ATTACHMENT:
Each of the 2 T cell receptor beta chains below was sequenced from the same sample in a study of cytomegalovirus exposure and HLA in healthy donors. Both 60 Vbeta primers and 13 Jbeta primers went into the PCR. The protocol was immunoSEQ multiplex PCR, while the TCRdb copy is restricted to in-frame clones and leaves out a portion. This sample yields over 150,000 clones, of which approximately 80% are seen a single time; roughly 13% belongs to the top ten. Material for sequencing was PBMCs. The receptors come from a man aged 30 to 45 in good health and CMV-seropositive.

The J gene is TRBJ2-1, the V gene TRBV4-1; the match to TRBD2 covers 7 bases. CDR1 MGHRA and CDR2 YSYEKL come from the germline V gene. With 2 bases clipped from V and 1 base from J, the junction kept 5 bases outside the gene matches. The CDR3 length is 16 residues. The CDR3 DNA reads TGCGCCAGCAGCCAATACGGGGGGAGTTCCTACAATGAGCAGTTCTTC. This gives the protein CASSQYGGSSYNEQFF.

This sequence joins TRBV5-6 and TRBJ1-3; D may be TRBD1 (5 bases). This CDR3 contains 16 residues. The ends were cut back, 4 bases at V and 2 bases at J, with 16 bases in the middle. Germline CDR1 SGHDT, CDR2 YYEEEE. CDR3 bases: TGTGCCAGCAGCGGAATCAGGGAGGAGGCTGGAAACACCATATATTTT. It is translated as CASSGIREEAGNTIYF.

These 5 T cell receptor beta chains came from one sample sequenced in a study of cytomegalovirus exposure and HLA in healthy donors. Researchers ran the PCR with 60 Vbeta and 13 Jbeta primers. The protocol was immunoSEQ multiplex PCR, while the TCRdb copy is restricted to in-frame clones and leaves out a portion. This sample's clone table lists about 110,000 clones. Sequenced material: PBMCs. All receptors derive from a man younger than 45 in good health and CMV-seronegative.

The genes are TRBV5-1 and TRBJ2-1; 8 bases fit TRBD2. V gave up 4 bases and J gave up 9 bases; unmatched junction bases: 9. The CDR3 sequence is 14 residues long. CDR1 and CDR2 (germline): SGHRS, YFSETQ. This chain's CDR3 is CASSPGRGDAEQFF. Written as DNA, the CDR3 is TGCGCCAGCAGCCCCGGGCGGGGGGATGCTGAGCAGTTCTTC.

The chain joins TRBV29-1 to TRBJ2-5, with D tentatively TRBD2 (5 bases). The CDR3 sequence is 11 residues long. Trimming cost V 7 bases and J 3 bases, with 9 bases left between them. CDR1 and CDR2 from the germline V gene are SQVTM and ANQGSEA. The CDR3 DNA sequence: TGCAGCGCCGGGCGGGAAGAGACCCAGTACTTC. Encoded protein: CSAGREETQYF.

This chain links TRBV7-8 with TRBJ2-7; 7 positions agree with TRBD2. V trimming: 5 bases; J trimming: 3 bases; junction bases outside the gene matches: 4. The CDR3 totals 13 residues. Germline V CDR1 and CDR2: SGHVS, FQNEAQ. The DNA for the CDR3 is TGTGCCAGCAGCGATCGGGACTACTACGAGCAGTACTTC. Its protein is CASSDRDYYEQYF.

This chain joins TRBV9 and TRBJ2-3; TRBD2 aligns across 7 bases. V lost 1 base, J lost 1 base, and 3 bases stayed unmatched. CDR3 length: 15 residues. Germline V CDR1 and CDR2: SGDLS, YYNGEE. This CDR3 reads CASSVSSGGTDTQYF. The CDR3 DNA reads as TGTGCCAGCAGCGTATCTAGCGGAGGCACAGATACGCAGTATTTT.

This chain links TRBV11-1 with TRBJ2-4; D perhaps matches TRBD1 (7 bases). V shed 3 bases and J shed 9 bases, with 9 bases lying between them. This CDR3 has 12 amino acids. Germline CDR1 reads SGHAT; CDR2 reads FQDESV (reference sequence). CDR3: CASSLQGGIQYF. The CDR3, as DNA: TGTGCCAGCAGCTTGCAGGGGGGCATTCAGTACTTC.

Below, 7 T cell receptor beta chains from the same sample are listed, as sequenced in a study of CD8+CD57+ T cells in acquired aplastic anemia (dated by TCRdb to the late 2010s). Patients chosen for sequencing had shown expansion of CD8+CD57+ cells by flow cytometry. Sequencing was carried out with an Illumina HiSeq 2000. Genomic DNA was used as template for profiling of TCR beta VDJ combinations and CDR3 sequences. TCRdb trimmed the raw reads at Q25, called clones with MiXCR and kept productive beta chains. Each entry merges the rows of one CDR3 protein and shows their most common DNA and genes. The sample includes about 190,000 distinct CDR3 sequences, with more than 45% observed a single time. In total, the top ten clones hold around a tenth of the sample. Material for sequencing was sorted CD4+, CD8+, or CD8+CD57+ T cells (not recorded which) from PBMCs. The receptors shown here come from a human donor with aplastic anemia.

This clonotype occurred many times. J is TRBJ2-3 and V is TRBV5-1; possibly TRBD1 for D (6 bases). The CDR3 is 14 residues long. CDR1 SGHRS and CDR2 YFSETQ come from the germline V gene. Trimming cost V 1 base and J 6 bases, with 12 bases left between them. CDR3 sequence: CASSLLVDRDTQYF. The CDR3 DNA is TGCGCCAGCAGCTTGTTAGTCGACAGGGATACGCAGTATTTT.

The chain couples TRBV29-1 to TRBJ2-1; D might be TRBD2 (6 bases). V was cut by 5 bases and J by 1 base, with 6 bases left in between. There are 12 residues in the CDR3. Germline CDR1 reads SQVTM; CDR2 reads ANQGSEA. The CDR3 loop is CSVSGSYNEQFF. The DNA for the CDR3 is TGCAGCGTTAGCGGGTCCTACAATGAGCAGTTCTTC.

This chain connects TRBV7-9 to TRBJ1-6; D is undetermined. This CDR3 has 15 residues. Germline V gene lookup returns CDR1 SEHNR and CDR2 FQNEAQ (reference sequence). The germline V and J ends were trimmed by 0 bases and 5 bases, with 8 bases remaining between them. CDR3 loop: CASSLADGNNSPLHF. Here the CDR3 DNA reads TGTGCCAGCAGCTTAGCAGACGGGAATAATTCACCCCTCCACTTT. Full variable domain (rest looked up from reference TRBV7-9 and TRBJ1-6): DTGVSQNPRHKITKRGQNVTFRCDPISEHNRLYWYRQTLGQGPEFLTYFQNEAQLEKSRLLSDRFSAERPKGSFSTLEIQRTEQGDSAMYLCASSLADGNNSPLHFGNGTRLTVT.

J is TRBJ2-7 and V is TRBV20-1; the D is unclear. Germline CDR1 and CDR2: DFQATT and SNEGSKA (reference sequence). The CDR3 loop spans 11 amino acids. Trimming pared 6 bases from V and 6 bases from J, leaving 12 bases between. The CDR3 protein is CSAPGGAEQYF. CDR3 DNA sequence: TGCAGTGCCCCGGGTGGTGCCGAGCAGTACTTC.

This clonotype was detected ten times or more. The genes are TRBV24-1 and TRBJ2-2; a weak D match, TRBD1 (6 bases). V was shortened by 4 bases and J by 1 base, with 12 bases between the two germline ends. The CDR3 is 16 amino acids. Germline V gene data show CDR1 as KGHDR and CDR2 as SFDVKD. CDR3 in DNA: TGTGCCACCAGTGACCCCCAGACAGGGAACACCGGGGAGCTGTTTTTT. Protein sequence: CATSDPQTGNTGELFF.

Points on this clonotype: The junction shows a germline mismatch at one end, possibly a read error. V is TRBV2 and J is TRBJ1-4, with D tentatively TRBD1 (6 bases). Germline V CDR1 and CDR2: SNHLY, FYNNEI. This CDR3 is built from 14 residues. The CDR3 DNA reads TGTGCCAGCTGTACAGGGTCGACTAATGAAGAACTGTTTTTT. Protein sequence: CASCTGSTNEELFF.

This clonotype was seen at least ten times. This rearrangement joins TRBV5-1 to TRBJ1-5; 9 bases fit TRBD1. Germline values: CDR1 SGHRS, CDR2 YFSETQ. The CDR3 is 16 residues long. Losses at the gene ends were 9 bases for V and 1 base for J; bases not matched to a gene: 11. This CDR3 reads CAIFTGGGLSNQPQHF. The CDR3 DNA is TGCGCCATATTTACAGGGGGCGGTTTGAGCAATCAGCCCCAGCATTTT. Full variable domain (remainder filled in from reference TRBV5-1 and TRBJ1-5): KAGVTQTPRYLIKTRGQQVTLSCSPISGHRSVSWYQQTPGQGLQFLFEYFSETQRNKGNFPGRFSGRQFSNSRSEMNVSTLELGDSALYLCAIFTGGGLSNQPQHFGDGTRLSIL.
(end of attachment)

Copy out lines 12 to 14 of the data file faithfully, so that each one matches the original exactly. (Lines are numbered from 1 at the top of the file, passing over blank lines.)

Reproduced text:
The chain couples TRBV29-1 to TRBJ2-1; D might be TRBD2 (6 bases). V was cut by 5 bases and J by 1 base, with 6 bases left in between. There are 12 residues in the CDR3. Germline CDR1 reads SQVTM; CDR2 reads ANQGSEA. The CDR3 loop is CSVSGSYNEQFF. The DNA for the CDR3 is TGCAGCGTTAGCGGGTCCTACAATGAGCAGTTCTTC.

This chain connects TRBV7-9 to TRBJ1-6; D is undetermined. This CDR3 has 15 residues. Germline V gene lookup returns CDR1 SEHNR and CDR2 FQNEAQ (reference sequence). The germline V and J ends were trimmed by 0 bases and 5 bases, with 8 bases remaining between them. CDR3 loop: CASSLADGNNSPLHF. Here the CDR3 DNA reads TGTGCCAGCAGCTTAGCAGACGGGAATAATTCACCCCTCCACTTT. Full variable domain (rest looked up from reference TRBV7-9 and TRBJ1-6): DTGVSQNPRHKITKRGQNVTFRCDPISEHNRLYWYRQTLGQGPEFLTYFQNEAQLEKSRLLSDRFSAERPKGSFSTLEIQRTEQGDSAMYLCASSLADGNNSPLHFGNGTRLTVT.

J is TRBJ2-7 and V is TRBV20-1; the D is unclear. Germline CDR1 and CDR2: DFQATT and SNEGSKA (reference sequence). The CDR3 loop spans 11 amino acids. Trimming pared 6 bases from V and 6 bases from J, leaving 12 bases between. The CDR3 protein is CSAPGGAEQYF. CDR3 DNA sequence: TGCAGTGCCCCGGGTGGTGCCGAGCAGTACTTC.